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Psychedelic Baselines

Updated: Jul 24, 2023

Editor’s Note: Gabriel Lake Carter continues his commentary on a series of Borghesi-Mellon workshops titled ‘Psychedelic Pasts, Presents and Futures‘, funded by UW-Madison’s Center for Humanities. The second of these, below, reflects on discussions that took place during the ‘Psychedelic Baselines’ roundtable. Points’ Pharmaceutical Inequalities feature is funded by the Holtz Center and the Evjue Foundation.

What are the implications of the rampant media coverage, public awareness, and hype occurring about psychedelics? How is it possible to address the medical needs of people who want psychedelic therapy given the systemic impediments that deny access to medications? What is the most ethical way to promote psychedelics when they remain criminalized? How can current biomedical research be operationalized to help increase access to psychedelics for those in most need? During a recent panel for the “Psychedelic Pasts, Presents, and Futures” Borghesi-Mellon workshop at the University of Wisconsin-Madison, audience members raised these questions to the panel. The aim of the panel was to offer an overview on the current state of psychedelics in order to set a baseline for further discussions. In my reflections on the event, the panel and the subsequent discussion demonstrated a distinct need for transdisciplinary research and education on psychedelics, as well as more critical discussions about the best ways to improve access to psychedelics for those most in need.

The panel was facilitated by Dr. Lucas Richert and Amanda Pratt and consisted of three speakers: Dr. Cody Wenthur, pharmacist and director of the new Psychoactive Pharmaceutical Investigations (PPI) program in the School of Pharmacy at UW-Madison; Graham Pechenik, patent lawyer and founder of Calyx Law; and Dr. Neşe Devenot, literary studies scholar associated with the University of Cincinnati and Ohio State University, as well as the Medicine, Culture, and Society Fellow at Psymposia, a non-profit watchdog of the psychedelic space. Both panelists and audience members raised numerous issues of inequality related to psychedelics, most notably the aggressive patenting practices of psychedelic companies and the lack of diversity in psychedelic science.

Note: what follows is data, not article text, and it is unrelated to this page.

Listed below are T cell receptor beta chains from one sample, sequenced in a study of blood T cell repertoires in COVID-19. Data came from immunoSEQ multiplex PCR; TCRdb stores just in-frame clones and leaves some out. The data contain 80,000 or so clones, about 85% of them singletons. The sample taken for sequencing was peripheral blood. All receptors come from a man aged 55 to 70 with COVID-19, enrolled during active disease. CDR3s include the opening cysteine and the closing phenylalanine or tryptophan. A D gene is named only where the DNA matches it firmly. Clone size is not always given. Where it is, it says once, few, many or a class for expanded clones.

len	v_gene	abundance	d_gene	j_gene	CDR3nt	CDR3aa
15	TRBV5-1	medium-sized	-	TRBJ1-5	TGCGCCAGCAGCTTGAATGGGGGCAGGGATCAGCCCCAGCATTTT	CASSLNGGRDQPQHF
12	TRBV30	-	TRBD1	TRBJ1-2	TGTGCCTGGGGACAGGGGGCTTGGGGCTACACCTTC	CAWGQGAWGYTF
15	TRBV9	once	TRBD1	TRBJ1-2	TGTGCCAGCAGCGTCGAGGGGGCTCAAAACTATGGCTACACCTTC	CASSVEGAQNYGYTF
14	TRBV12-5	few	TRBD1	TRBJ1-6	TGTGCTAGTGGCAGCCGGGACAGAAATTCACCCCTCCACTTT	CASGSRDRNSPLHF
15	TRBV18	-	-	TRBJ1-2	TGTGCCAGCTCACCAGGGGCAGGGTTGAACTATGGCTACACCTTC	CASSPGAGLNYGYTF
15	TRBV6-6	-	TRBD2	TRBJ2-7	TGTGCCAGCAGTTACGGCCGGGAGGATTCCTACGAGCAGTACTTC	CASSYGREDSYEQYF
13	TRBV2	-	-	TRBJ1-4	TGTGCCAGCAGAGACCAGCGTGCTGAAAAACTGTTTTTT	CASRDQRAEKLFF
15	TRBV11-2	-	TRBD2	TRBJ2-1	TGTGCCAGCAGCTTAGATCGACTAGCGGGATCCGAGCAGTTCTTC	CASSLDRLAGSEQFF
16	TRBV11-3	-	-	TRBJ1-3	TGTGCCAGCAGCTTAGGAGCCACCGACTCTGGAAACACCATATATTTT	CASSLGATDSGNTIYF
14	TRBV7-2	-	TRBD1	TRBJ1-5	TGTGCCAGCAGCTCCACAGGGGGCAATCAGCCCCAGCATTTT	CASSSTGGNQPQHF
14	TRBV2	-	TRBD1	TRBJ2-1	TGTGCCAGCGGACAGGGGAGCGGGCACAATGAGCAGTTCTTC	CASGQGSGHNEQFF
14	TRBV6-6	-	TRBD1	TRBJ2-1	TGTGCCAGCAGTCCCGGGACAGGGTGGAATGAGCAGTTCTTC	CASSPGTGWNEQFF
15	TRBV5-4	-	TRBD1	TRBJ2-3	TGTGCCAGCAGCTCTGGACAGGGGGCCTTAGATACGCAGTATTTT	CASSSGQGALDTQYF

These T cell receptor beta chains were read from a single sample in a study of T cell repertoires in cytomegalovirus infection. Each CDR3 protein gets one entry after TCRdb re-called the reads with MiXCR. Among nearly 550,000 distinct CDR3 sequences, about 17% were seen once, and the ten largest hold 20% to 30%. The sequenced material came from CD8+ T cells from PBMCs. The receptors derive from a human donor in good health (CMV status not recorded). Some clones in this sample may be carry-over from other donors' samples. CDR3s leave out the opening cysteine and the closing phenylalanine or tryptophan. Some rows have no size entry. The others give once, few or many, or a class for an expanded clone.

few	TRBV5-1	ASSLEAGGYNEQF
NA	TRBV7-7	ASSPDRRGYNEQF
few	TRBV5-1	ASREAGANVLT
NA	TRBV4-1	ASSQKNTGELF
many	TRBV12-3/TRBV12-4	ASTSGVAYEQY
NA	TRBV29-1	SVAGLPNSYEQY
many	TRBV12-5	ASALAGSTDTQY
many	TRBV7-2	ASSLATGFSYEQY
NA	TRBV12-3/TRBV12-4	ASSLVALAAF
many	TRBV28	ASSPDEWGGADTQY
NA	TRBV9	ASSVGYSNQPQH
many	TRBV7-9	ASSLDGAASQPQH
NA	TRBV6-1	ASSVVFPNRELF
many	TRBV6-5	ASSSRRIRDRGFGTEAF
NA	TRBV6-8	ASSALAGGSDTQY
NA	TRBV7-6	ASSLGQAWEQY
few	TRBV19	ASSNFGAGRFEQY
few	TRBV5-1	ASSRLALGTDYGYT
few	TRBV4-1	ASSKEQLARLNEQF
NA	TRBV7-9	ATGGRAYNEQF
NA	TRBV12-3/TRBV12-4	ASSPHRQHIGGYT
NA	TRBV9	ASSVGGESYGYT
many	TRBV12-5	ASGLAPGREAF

Dr. Wenthur kicked off the panel with a reflection on how alcoholism in his family history drove him to consider how small molecules change human behaviors in the long term (for good or for ill). What brought him into studying psychedelics was the fact that so many people cited psychedelics as one of the five most meaningful experiences in their lives. Dr. Wenthur began to study numerous drugs from a pharmacological perspective, namely psilocybin, ketamine, and DMT.  A central focus of Dr. Wenthur’s research is on the extra-pharmacological “setting” of psychedelics that influence the psychedelic experience, leading him to work on an interdisciplinary project called “POIESIS” that attempts to “quantify how perceptions of the psychedelic study room environment are modified by racial and ethnic self-identity” and to “determine whether culturally-adaptive art selection and training protocols enhance recruitment and experience of minority participants.”